A Memo from Rupert Murdoch to Fox News staffers. "There's no doubt this has been a challenging time." pic.twitter.com/wZxaDcgfx8
— Emily Steel (@emilysteel) July 26, 2016
Looks as if there’s some continuity amid the tumult at Fox News. As captured above, Rupert Murdoch, the interim chief of Fox News and executive chairman of 21st Century Fox, has taken a stab at elevating morale at Fox News by using the most readily available tool: good news on ratings, of course. As it turns out, Fox News viewers didn’t seem to care too much that Roger Ailes, the founding visionary of the category-leading network, resigned in the middle of a sexual harassment scandal.
“Congratulations to everyone at FOX News and FOX Business — the weekly ratings came in today and once again FOX News’ combination of hard hitting journalism and expert analysis remains the number one choice for millions of Americans,” Murdoch wrote about the GOP convention week. He even noted that FOX Business swept CNBC in total day and primetime for the first time since its 2007 launch.
As this blog has written before, superior ratings have served for a decade and a half at Fox News as justification for all kinds of programming inanity, spread across the Fox News schedule and concentrated in “opinion” shows such as “Fox & Friends,” “Outnumbered” and “Hannity.” Who knows —perhaps those killer ratings also served to protect Ailes’s buttocks-grabbing, kiss-seeking ways in his executive suite.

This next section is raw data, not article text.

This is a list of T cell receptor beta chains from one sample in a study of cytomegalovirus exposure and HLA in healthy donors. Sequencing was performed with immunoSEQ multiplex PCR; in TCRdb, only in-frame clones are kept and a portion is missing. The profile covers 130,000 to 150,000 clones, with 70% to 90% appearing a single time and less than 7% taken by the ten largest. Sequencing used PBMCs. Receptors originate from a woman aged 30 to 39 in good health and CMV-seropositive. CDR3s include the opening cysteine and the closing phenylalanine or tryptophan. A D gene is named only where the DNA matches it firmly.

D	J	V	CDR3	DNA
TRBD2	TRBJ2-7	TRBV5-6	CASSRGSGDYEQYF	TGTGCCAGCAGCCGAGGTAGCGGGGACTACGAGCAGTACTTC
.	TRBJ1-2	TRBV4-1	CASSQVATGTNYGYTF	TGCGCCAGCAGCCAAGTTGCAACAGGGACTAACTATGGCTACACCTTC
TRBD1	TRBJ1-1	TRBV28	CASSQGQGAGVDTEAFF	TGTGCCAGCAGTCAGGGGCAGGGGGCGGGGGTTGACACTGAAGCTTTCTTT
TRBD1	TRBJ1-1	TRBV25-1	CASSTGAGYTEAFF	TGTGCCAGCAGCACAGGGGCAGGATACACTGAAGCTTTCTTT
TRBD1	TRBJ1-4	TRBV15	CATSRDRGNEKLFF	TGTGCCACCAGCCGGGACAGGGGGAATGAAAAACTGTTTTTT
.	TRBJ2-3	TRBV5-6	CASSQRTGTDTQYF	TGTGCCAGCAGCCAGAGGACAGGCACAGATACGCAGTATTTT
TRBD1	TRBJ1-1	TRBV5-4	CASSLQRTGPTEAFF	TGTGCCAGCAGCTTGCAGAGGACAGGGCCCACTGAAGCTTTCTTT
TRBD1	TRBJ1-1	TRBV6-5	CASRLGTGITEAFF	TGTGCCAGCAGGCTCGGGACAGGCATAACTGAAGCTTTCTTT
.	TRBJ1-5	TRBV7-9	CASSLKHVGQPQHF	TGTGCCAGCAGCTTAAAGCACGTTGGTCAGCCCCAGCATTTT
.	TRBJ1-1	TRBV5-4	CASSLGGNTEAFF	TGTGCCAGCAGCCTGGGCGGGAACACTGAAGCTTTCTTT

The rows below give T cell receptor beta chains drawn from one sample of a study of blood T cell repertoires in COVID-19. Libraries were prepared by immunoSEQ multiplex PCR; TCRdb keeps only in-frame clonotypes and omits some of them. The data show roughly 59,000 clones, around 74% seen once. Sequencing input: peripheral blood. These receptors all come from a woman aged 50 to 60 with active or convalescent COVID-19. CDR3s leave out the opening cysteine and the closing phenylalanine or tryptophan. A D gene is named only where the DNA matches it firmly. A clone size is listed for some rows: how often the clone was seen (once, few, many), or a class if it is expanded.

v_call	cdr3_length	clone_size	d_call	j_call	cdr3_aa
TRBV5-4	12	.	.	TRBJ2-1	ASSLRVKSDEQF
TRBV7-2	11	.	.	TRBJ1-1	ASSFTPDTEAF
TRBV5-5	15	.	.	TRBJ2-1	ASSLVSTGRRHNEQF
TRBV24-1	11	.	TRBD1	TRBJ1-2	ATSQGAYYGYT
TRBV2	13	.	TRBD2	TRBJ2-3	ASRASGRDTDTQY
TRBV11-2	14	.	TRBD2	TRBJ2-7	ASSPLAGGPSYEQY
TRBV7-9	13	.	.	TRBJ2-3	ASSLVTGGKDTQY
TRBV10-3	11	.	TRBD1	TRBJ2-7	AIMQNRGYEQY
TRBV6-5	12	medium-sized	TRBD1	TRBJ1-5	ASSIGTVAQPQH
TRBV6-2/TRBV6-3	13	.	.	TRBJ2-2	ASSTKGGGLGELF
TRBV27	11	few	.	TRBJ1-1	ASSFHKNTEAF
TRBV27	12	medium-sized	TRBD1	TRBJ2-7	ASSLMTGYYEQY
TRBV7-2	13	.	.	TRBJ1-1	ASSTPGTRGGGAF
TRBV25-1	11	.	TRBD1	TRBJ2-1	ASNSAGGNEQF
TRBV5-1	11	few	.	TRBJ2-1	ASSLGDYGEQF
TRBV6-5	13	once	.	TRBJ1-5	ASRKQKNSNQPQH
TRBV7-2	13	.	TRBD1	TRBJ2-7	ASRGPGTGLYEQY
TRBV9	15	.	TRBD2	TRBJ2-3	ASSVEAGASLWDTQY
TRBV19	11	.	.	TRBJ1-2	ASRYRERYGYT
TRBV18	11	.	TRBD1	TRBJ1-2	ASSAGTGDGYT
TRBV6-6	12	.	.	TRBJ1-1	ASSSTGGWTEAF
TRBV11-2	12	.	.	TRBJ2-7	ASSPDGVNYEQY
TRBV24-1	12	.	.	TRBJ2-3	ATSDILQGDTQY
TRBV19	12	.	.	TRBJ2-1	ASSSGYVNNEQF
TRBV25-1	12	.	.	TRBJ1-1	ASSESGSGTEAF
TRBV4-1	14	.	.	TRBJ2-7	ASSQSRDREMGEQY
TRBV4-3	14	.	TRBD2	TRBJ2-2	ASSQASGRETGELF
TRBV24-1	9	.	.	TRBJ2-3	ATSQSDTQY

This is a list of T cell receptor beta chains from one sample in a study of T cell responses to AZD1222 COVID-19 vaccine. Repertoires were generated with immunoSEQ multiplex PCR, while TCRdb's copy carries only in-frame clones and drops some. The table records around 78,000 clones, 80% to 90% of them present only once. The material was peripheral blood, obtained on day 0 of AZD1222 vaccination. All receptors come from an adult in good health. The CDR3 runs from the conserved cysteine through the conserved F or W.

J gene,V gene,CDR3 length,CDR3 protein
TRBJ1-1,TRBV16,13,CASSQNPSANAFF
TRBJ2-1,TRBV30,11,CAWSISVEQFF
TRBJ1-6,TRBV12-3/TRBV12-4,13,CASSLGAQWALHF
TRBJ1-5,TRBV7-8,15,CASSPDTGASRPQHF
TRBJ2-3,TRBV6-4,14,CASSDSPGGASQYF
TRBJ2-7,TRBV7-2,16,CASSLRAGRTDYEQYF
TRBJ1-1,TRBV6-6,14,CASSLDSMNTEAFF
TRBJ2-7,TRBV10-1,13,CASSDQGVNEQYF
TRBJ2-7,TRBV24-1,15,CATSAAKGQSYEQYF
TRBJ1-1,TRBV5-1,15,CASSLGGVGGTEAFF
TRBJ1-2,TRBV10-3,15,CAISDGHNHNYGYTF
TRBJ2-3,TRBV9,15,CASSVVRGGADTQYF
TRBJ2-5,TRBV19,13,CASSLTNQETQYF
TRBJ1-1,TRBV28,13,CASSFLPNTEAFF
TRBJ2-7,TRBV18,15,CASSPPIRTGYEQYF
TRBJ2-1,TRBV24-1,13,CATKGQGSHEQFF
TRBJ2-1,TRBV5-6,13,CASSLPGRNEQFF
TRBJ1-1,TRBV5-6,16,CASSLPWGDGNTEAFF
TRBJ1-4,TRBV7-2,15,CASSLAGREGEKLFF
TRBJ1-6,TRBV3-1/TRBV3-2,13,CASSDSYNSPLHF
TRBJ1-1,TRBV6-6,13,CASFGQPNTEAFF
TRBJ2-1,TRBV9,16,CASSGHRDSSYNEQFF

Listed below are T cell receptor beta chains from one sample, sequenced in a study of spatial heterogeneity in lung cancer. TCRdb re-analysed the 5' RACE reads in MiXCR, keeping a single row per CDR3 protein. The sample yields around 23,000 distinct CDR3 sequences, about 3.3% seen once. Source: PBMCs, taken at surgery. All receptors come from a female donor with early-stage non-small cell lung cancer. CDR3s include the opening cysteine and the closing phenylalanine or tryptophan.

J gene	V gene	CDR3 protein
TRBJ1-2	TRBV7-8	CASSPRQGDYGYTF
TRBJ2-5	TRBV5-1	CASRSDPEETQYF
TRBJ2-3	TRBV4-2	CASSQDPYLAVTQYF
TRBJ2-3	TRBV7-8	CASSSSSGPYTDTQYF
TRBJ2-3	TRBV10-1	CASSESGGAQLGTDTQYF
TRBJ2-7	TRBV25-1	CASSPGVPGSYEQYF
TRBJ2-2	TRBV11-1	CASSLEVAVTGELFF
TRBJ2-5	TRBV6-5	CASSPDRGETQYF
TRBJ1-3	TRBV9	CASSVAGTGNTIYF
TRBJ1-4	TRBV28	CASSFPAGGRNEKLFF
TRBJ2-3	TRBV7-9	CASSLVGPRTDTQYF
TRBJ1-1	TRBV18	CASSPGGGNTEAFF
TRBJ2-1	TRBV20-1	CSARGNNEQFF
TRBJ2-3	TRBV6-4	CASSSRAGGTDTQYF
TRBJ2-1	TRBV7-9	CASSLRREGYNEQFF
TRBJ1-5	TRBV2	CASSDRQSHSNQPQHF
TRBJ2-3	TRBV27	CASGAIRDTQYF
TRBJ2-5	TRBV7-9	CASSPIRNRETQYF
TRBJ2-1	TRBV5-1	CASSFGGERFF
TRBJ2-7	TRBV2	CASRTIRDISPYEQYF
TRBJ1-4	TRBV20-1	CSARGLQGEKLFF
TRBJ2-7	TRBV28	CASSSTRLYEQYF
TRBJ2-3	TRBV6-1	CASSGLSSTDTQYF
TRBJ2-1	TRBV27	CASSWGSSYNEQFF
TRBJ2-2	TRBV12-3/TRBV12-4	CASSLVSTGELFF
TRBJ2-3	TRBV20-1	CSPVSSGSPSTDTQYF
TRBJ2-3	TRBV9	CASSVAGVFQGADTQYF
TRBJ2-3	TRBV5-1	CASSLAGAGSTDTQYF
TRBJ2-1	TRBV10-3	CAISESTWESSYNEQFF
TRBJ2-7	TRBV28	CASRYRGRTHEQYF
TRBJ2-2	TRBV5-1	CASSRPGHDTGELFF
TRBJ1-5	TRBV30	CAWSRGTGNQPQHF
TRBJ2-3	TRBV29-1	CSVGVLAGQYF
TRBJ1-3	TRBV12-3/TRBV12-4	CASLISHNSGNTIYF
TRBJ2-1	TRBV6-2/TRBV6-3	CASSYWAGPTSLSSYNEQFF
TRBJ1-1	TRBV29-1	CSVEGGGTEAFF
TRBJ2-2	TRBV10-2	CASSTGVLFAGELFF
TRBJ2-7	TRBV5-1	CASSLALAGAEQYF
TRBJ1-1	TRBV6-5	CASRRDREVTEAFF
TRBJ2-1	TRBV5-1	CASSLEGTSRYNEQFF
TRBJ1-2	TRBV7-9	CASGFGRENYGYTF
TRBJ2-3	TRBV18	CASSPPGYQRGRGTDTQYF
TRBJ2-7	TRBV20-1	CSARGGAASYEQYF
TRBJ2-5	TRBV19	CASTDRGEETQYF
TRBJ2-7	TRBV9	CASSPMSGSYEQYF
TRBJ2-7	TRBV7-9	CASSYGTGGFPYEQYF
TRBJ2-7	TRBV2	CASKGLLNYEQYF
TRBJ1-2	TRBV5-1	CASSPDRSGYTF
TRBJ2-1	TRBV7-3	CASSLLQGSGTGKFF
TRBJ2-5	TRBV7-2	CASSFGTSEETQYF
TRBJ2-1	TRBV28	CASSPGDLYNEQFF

Whatever the case, the audience is Fox News’s to lose; it’s not surprising in the least that the network’s ratings held up just fine in a crisis week. As the 2015 scandal over Bill O’Reilly’s embellishments/falsehoods/lies demonstrated, this particular audience comes out in force when its broadcasters are under siege.
If he’s serious about accentuating Fox News’s “hard hitting journalism,” Murdoch in his next memo might consider providing an example or two or three. What great stories did Fox News dig up last week? Which analysts nailed it?
The coming weeks will say more about the direction in which Murdoch expects to take Fox News. Already the network has announced the departure of Michael Clemente, the former executive vice president for news and editorial. Nothing drastic here, considering that Clemente had sustained a demotion earlier this year, taking charge of a unit producing specials. A good bet is that Murdoch wants to keep the Ailes machine going, minus, of course, the sexual harassment allegations. We’ll see if his sons, James and Lachlan Murdoch, manage to impose a different vision.